Cyberpunk Cat Game Stray Loses Kittens Midway, Becomes Shooter

Cyberpunk Cat Game Stray Loses Kittens Midway, Becomes Shooter

Our kitten sleeps in the grass, while a butterfly flies around his head.

Screenshot: BlueTwelve Studio / Kotaku

There is a lot of surre om Stray right now, because it’s coming out during a fairly dry update for new releases, and more importantly, how you’ll get to play as an incredibly cute cat. Unfortunately, what I think many people are about to discover this week is that it forgets it very quickly, and becomes incredibly … gamey. I did not expect to play as a robot, such as zapping mutant blobs.

The following contains spoilers for Straytheir game elements (how you play, rather than why you do it), without getting into the story itself at all.

StrayThe opening is just amazing. With no fussy nonsense, no boring movie sequences, the camera gently sweeps over four kittens living in the overgrown remains of a dam, before sitting behind the ginger animal in the collection, giving you control. The first thing you do is interact with your brothers and sisters, every single beautiful moment beautifully observed cat behavior. The animations are perfect and everyone of any decency will be admired on screen.

Three kittens walk along large pipes, in an overgrown concrete structure.

Screenshot: BlueTwelve Studio / Kotaku

After a bit of sleep, the four cats go on a journey, cross the ruins of what was once a huge structure, jump from concrete blocks to solid pipes, trudge down railings and poke around in a very feline-like way. It is only when you follow your three siblings into a big pipe that a movie clip hits, and Ginger (as I call him) rattles, slips and falls so far, far below. It’s genuinely traumatic!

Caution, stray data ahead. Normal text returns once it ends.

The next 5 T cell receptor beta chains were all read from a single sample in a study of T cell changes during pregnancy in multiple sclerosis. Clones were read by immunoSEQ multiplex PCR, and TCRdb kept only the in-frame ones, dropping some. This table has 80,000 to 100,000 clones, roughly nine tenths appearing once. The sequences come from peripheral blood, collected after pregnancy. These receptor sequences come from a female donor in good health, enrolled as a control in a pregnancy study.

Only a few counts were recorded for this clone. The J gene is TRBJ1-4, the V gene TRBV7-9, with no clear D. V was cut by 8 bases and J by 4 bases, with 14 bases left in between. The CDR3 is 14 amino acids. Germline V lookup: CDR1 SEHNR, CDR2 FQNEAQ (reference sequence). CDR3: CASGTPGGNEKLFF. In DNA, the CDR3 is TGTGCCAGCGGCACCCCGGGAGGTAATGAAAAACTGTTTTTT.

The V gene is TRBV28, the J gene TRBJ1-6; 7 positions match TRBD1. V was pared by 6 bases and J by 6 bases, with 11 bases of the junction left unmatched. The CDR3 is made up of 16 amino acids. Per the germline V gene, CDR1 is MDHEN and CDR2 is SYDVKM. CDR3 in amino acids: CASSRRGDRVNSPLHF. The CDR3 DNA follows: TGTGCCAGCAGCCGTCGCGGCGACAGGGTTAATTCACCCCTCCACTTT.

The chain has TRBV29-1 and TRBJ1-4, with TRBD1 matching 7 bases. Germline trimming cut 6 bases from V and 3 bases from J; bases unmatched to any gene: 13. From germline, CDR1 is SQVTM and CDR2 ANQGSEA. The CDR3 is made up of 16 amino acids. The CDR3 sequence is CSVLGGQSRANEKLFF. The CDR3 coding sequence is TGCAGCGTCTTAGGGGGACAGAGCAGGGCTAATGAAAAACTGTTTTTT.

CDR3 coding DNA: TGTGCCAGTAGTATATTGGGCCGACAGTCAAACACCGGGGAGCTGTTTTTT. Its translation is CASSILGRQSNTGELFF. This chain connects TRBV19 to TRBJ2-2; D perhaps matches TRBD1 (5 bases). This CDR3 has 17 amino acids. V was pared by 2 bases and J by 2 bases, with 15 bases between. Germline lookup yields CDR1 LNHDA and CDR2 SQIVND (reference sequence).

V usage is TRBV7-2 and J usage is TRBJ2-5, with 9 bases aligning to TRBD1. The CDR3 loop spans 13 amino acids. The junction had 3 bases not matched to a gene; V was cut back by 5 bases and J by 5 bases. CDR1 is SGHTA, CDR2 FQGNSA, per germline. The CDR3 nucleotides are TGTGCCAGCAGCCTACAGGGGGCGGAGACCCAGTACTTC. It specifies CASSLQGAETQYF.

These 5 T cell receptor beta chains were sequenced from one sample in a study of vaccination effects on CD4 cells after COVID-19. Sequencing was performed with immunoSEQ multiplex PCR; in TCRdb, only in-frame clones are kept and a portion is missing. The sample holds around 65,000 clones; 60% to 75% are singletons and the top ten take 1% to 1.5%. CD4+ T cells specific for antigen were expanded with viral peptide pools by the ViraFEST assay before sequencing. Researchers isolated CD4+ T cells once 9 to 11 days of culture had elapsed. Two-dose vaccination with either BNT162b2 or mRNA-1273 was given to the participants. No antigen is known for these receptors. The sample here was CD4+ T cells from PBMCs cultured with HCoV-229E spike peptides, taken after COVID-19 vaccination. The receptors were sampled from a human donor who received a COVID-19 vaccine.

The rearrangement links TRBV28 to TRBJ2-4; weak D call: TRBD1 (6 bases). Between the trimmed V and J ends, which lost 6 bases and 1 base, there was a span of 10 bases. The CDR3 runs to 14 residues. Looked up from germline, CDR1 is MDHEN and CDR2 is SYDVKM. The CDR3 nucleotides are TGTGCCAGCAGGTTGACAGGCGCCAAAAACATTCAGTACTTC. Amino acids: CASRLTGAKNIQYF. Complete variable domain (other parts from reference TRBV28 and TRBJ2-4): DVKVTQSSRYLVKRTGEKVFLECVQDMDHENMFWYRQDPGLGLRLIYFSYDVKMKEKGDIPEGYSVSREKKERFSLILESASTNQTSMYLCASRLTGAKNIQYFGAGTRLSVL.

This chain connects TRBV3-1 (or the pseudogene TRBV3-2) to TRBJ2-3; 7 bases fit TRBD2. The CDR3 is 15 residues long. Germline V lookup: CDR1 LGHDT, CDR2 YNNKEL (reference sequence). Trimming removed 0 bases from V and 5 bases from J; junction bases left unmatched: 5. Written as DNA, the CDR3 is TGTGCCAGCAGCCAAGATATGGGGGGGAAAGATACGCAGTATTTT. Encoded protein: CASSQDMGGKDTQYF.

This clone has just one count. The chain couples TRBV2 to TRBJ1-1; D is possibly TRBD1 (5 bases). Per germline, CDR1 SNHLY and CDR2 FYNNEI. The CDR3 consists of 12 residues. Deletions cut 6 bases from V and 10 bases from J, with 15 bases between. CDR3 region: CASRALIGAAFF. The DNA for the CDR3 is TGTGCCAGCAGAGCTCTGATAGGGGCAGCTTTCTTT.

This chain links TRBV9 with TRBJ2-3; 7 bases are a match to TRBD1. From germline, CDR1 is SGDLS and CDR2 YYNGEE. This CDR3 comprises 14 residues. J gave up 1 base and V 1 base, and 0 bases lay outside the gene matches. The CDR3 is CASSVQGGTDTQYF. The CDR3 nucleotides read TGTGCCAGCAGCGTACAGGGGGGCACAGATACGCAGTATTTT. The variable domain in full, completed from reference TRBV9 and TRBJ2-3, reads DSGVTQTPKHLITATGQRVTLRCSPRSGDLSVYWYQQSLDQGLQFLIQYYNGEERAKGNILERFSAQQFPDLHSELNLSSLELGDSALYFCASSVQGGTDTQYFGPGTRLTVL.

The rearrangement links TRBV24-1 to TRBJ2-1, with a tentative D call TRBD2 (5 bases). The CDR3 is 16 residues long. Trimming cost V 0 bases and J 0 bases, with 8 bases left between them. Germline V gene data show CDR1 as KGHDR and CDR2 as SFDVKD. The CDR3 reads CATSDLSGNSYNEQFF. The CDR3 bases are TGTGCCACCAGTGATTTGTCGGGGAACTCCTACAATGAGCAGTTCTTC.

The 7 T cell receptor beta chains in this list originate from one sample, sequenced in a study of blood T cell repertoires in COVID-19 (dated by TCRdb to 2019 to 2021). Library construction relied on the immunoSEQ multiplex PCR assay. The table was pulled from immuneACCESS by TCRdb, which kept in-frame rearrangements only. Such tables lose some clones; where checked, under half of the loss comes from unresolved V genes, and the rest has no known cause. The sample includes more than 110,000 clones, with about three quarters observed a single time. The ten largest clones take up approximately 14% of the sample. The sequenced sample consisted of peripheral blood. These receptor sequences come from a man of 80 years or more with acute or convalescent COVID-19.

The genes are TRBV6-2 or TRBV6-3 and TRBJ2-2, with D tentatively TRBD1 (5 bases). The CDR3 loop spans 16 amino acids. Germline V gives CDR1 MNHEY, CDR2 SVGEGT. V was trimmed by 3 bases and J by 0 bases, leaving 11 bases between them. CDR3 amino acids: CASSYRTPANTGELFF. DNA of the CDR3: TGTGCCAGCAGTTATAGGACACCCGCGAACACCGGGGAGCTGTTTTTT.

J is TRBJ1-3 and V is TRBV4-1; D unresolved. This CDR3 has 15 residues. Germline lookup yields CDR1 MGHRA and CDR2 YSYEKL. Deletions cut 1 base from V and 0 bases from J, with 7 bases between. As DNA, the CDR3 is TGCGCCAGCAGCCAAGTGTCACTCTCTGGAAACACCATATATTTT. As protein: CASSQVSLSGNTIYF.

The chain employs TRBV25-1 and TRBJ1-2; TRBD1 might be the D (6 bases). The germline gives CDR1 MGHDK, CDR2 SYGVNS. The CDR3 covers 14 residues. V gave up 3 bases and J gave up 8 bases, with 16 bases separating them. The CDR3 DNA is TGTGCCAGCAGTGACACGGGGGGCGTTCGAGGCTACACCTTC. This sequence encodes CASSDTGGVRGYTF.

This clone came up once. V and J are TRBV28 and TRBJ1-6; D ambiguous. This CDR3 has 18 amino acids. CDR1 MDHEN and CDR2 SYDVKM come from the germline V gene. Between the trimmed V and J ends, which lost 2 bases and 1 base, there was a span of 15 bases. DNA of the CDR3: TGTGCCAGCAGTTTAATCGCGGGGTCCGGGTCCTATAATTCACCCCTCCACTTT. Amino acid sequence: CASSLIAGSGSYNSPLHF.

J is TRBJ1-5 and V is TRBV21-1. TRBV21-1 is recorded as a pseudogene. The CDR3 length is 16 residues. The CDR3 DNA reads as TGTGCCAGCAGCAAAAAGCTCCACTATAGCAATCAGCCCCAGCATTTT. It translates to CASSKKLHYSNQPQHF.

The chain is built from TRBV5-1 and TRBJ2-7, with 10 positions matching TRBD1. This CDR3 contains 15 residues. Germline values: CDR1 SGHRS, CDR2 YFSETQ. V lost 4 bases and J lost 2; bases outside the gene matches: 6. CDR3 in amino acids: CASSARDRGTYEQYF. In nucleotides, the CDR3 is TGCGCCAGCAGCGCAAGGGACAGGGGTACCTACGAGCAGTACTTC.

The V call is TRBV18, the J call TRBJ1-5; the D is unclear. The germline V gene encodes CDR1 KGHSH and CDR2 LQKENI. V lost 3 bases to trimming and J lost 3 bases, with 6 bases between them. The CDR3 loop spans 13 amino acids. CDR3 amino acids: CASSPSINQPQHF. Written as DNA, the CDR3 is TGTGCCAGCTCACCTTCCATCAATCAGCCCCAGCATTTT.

When Ginger wakes up in what looks like a sewer pipe, Ginger is injured, and walks with another beautifully observed limp, before she falls down and rests a bit more. At this point, your kitten feels so vulnerable, so fragile, and as a player, it’s important to do everything you can to keep that little guy safe.

This is clearly set in a sort of future, post-human of the look of things, with rusting remnants of robots found on your way. So, in a flash to begin with, you see some pretty nasty pink-blob creatures who feel like they would be more at home in Inside. However, they whiz away, so you can continue with your kittens, jump and run around, looking for security, and who play desperately wondering how to reunite the little guy with his family.

Then you will find the flying robot. Well, this is not it pretty as silly as it sounds, given that you as a cat in a world that apparently only lives in AI life forms, would otherwise struggle to communicate. The B-12, your robot buddy, seems to be able to talk to both cats and robots, and also has the astonishing ability to “digitize” physical objects, then rematerialize them when needed. So yes, he is a talking inventory.

Stray, at this point, becomes a game about a cat in an underground robot city, helping the locals with their simple tasks. And even here I’m cool. You’re still – albeit now wearing a huge robo – a cat, and even though I’ve not yet met the cat who will willingly help anyone to do anything, it’s still fun to play. Your role is really never more than finding routes for third-party platforms to a destination, and jumping around in the vast urban areas gives you a lot of freedom. Even the ability to role-play as a cat, that is: ignore your tasks and just find cool places to sleep.